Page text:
Learn more about the best watercolor supplies for beginners. Buying new art supplies is the best.
But it can be a bit confusing at first. You want to buy the best quality at the lowest price you can get without making bad purchases.
Luckily for you, I've made plenty of bad purchases, so I'm sharing the good purchases today.
Get more watercolor tutorials here.
This post contains affiliate links. By purchasing an item through an affiliate link, I earn a small commission at no extra cost to you. As an Amazon Associate I earn from qualifying purchases.
I've included links to Blick where available because they often have better prices than Amazon. Plus, it's so much fun to shop at Blick!
The Best Watercolor Supplies for Beginners
A disclaimer before I begin. As your watercolor skills grow, you will develop your own preferences as you experiment. What works for beginners may not be the best for more advanced artists.
I wrote this post because it's what I needed when I first started. I needed someone to say "buy this, it's good."
I've also tried to keep budget in mind. When you're first starting out, you don't want to spend a ton of money on supplies that you might not use.
Best Beginner Watercolor Set
For a detailed look at watercolor paints, be sure to read this post.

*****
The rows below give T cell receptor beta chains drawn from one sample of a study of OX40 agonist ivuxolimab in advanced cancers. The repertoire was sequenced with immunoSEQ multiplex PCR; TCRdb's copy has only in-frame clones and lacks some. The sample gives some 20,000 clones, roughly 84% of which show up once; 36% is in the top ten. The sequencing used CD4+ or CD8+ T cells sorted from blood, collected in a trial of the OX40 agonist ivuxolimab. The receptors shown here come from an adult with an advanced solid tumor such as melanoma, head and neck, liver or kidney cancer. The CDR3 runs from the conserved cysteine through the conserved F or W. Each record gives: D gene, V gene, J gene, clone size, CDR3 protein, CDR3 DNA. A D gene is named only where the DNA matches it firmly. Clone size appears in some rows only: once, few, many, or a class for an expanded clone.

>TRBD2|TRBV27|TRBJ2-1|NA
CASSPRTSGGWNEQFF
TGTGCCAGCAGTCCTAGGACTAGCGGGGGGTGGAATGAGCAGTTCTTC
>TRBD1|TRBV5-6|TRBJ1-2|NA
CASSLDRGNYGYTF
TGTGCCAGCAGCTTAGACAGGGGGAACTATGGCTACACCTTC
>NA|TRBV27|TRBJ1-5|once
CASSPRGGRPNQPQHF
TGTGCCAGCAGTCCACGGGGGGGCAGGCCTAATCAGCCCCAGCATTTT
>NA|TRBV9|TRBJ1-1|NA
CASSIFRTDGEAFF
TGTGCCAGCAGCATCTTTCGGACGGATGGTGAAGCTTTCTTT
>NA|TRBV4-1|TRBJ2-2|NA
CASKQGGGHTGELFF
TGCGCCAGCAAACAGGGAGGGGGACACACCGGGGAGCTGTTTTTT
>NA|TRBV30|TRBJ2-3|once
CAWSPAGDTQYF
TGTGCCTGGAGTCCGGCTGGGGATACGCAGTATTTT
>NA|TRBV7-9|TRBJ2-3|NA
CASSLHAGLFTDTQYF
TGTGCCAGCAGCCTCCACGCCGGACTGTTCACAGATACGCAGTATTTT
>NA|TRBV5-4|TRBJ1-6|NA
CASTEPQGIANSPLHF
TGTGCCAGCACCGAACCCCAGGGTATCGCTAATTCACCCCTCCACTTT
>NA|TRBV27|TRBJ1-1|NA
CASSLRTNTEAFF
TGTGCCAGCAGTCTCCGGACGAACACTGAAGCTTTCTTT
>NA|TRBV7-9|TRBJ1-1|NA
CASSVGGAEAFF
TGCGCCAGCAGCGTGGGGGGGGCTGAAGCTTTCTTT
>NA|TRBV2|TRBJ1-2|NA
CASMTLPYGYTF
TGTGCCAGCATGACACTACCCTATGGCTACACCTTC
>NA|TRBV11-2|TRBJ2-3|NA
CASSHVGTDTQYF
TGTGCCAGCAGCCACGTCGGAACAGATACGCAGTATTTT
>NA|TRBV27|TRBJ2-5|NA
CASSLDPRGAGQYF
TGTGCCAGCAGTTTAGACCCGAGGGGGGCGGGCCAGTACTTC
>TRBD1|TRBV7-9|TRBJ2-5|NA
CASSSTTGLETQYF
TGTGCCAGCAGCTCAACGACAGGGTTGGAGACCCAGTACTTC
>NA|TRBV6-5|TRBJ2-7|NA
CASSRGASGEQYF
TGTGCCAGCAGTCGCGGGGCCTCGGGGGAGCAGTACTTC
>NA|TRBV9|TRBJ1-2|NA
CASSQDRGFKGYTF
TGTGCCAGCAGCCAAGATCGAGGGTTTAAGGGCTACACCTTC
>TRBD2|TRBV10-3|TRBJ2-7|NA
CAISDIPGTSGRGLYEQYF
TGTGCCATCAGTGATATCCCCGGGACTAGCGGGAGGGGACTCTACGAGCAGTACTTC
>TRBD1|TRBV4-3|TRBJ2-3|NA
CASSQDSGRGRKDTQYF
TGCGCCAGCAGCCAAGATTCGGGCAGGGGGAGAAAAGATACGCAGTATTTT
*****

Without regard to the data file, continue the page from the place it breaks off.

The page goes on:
Invest in a quality watercolor paint set and you will have an easier time learning. Even if that means buying the set of 6 colors instead of the 18 pack. Trust me.
I've written a post about which paint colors to start with.
The Best Watercolor Pan Set
For a beginner, I suggest this Windsor & Newton Cotman set of 10 colors. The colors are vibrant and mix beautifully. I absolutely love this watercolor pan set. (Blick link)
It's affordable and works as a travel palette as well. I like that I can swap the colors out if I want since they're standard half-pan sized. I also love the small brush that it comes with.
Cotman is technically student-grade paint, but I love the quality and find it perfect for beginners.
Be sure to check out my review on the affordable Koi watercolor paint kit.
The Best Watercolor Tubes
If you want to start with tubes instead of a pan set, I recommend this set from Daniel Smith. This is my favorite watercolor tube set. (Blick link)
It contains 6 colors, which are perfect for mixing colors like these purples and greens.
Daniel Smith is a very high-quality paint. They are a joy to work with and might spoil you against trying other, cheaper brands.
Tubes last forever and can be squeezed into an empty palette to make painting more convenient. (Tutorial for creating your own palette.)
You can buy more colors as you learn. Personally, I love mixing pan sets with tubes and liquids to make fun colors. But for a beginner, start with a simple set.
Good brushes are important for watercolor. I hate when I get stray hairs in my work.
Don't buy a cheap pack of craft brushes. You will regret it. They don't hold enough paint or water to work well. And they won't last for very long.
Watercolor brushes are made to hold a ton of water and paint. You can get synthetic or animal hair brushes, but it's totally fine to buy the cheaper synthetic versions.
I mostly work with round brushes because they are so versatile. You can get a tiny line with the point or fill in larger spaces with the belly of the brush.
Occasionally I use a larger flat brush or a filbert brush for larger washes.
My favorite brushes are round brushes in these sizes: 00, 0, 2, 6, and 10.
The 00 and 0 round brushes are perfect for liner work.